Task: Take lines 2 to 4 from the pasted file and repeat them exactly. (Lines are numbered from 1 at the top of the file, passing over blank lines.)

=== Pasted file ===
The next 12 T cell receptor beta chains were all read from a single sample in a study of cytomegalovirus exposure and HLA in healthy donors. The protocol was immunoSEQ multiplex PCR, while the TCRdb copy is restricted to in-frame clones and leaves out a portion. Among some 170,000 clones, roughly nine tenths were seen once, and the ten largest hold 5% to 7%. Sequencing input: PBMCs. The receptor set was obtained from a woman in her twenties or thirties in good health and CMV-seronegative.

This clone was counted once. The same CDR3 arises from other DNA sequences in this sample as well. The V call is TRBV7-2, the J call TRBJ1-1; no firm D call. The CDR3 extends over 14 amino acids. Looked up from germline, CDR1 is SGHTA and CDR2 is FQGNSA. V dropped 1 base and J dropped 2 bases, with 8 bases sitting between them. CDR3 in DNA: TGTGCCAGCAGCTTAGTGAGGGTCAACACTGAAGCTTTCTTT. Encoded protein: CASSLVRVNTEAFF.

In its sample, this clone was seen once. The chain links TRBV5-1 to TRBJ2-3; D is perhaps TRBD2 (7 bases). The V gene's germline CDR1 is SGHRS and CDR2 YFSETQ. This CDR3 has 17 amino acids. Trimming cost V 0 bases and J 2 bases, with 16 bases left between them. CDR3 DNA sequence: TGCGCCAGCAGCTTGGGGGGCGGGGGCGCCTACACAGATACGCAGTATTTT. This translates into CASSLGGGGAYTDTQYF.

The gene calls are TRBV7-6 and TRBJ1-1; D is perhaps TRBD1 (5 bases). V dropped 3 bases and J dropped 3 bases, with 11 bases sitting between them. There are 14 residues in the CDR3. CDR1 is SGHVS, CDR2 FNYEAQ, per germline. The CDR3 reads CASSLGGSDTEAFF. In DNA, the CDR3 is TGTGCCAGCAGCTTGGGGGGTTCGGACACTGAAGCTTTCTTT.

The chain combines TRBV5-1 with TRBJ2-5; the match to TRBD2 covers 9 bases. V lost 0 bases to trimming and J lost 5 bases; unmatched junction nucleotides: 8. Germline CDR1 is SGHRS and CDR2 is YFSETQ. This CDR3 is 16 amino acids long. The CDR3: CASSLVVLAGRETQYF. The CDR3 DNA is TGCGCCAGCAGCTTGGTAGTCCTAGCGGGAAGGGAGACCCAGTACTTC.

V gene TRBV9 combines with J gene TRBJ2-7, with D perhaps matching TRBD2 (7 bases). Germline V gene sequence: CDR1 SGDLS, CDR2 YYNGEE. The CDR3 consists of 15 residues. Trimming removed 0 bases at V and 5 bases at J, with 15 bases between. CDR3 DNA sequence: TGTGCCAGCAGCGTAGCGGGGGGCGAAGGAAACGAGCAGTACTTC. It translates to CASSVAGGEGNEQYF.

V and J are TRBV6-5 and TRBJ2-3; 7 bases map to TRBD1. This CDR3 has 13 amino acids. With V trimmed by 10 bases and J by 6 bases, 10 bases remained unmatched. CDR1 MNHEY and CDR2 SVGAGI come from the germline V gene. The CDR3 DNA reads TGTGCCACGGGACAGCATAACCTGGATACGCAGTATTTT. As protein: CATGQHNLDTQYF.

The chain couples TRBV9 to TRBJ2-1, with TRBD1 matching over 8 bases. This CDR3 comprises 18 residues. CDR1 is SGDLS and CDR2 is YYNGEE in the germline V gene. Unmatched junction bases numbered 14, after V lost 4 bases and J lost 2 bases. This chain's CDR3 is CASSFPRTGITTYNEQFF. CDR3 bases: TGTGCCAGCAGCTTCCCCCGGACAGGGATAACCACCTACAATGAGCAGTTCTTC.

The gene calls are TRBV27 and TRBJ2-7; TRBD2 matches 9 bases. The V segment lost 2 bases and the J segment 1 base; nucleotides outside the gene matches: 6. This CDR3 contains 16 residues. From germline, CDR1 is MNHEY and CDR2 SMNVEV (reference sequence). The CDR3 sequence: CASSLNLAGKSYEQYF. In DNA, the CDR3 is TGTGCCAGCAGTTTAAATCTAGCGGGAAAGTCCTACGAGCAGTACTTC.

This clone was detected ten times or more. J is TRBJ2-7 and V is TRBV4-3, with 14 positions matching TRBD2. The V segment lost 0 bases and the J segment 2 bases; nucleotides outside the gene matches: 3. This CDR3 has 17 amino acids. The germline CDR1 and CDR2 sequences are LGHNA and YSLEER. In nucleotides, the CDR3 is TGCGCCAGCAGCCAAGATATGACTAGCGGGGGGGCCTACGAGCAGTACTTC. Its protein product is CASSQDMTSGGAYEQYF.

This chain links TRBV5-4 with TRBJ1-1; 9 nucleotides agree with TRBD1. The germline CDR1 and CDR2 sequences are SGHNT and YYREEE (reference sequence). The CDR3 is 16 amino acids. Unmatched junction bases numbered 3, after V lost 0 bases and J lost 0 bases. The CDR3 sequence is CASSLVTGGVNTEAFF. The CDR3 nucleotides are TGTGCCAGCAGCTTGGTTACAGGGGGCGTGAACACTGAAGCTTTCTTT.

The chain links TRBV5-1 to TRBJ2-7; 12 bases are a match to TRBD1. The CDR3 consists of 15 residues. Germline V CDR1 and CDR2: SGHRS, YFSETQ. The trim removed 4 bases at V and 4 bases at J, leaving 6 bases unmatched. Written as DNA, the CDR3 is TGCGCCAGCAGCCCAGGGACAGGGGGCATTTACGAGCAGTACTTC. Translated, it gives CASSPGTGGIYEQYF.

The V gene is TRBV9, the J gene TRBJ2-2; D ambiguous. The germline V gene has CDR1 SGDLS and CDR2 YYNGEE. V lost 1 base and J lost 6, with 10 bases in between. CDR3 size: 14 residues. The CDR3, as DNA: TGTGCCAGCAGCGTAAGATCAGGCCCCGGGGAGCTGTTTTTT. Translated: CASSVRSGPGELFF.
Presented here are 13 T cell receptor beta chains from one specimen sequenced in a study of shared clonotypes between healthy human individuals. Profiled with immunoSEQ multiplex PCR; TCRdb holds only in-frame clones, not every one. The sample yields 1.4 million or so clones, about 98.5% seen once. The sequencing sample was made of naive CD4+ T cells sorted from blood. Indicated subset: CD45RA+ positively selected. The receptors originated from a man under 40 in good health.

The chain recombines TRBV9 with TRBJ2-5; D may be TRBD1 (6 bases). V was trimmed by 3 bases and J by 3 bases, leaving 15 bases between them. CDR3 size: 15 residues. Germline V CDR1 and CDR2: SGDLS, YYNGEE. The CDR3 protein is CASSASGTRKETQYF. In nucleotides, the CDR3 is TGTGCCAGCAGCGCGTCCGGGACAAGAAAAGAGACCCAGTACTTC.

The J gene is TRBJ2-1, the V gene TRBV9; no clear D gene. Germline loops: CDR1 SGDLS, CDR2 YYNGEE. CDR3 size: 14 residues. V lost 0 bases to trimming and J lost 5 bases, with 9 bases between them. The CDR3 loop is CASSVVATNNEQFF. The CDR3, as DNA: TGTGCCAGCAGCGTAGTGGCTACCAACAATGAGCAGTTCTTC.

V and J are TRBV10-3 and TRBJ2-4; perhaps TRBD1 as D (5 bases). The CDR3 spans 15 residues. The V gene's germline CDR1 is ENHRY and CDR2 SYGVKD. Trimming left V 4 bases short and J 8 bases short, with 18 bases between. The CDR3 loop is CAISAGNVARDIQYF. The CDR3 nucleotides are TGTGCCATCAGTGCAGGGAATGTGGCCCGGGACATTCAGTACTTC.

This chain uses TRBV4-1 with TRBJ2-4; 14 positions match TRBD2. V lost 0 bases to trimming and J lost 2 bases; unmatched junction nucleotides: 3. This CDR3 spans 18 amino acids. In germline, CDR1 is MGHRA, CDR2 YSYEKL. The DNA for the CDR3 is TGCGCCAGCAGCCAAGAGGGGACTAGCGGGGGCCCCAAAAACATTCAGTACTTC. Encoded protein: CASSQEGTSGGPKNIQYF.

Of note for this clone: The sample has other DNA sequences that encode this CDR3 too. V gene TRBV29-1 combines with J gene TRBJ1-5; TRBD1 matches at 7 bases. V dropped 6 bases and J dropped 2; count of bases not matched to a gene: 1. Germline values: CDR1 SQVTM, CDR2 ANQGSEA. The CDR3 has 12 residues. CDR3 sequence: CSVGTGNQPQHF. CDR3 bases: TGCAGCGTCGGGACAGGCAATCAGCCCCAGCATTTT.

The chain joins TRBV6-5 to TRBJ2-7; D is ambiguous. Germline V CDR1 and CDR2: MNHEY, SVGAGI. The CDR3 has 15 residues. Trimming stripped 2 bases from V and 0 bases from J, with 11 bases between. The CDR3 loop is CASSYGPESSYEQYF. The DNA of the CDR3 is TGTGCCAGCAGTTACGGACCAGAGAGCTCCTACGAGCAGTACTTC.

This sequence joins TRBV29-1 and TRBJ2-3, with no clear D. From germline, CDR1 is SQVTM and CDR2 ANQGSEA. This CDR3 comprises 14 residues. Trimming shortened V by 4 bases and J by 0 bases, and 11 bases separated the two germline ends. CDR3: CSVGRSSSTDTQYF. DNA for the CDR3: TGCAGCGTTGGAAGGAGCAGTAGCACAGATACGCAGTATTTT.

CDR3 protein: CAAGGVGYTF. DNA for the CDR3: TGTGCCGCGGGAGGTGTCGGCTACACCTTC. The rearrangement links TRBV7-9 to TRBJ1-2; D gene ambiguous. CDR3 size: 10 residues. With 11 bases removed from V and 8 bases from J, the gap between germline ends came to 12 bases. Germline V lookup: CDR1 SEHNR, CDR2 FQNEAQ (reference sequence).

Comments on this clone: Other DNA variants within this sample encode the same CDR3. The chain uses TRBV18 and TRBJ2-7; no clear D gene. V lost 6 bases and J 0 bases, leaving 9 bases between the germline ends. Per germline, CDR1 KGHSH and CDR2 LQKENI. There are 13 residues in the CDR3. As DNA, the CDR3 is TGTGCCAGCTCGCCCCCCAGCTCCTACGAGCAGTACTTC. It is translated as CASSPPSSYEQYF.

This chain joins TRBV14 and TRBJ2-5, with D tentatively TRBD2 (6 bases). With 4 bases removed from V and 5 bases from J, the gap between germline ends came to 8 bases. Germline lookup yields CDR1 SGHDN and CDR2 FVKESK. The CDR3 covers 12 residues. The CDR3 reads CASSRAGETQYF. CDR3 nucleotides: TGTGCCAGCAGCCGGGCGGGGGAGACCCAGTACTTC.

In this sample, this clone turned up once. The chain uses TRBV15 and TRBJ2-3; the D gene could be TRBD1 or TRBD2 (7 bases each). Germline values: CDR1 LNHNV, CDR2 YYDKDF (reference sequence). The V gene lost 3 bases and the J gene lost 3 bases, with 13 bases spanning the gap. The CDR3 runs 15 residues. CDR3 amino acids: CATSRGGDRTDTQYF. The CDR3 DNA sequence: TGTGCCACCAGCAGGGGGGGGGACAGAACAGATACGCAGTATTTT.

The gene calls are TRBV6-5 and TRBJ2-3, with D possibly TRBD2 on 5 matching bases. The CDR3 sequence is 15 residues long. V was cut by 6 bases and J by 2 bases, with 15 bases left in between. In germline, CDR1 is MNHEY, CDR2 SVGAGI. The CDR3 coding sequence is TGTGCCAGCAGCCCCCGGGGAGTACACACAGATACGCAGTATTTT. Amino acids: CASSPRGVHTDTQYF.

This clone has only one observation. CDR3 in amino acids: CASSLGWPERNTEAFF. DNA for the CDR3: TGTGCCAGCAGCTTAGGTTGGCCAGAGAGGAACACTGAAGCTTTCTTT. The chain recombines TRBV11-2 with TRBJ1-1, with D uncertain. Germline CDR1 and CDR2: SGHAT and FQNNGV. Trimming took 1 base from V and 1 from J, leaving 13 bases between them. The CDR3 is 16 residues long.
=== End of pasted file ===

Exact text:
This clone was counted once. The same CDR3 arises from other DNA sequences in this sample as well. The V call is TRBV7-2, the J call TRBJ1-1; no firm D call. The CDR3 extends over 14 amino acids. Looked up from germline, CDR1 is SGHTA and CDR2 is FQGNSA. V dropped 1 base and J dropped 2 bases, with 8 bases sitting between them. CDR3 in DNA: TGTGCCAGCAGCTTAGTGAGGGTCAACACTGAAGCTTTCTTT. Encoded protein: CASSLVRVNTEAFF.

In its sample, this clone was seen once. The chain links TRBV5-1 to TRBJ2-3; D is perhaps TRBD2 (7 bases). The V gene's germline CDR1 is SGHRS and CDR2 YFSETQ. This CDR3 has 17 amino acids. Trimming cost V 0 bases and J 2 bases, with 16 bases left between them. CDR3 DNA sequence: TGCGCCAGCAGCTTGGGGGGCGGGGGCGCCTACACAGATACGCAGTATTTT. This translates into CASSLGGGGAYTDTQYF.

The gene calls are TRBV7-6 and TRBJ1-1; D is perhaps TRBD1 (5 bases). V dropped 3 bases and J dropped 3 bases, with 11 bases sitting between them. There are 14 residues in the CDR3. CDR1 is SGHVS, CDR2 FNYEAQ, per germline. The CDR3 reads CASSLGGSDTEAFF. In DNA, the CDR3 is TGTGCCAGCAGCTTGGGGGGTTCGGACACTGAAGCTTTCTTT.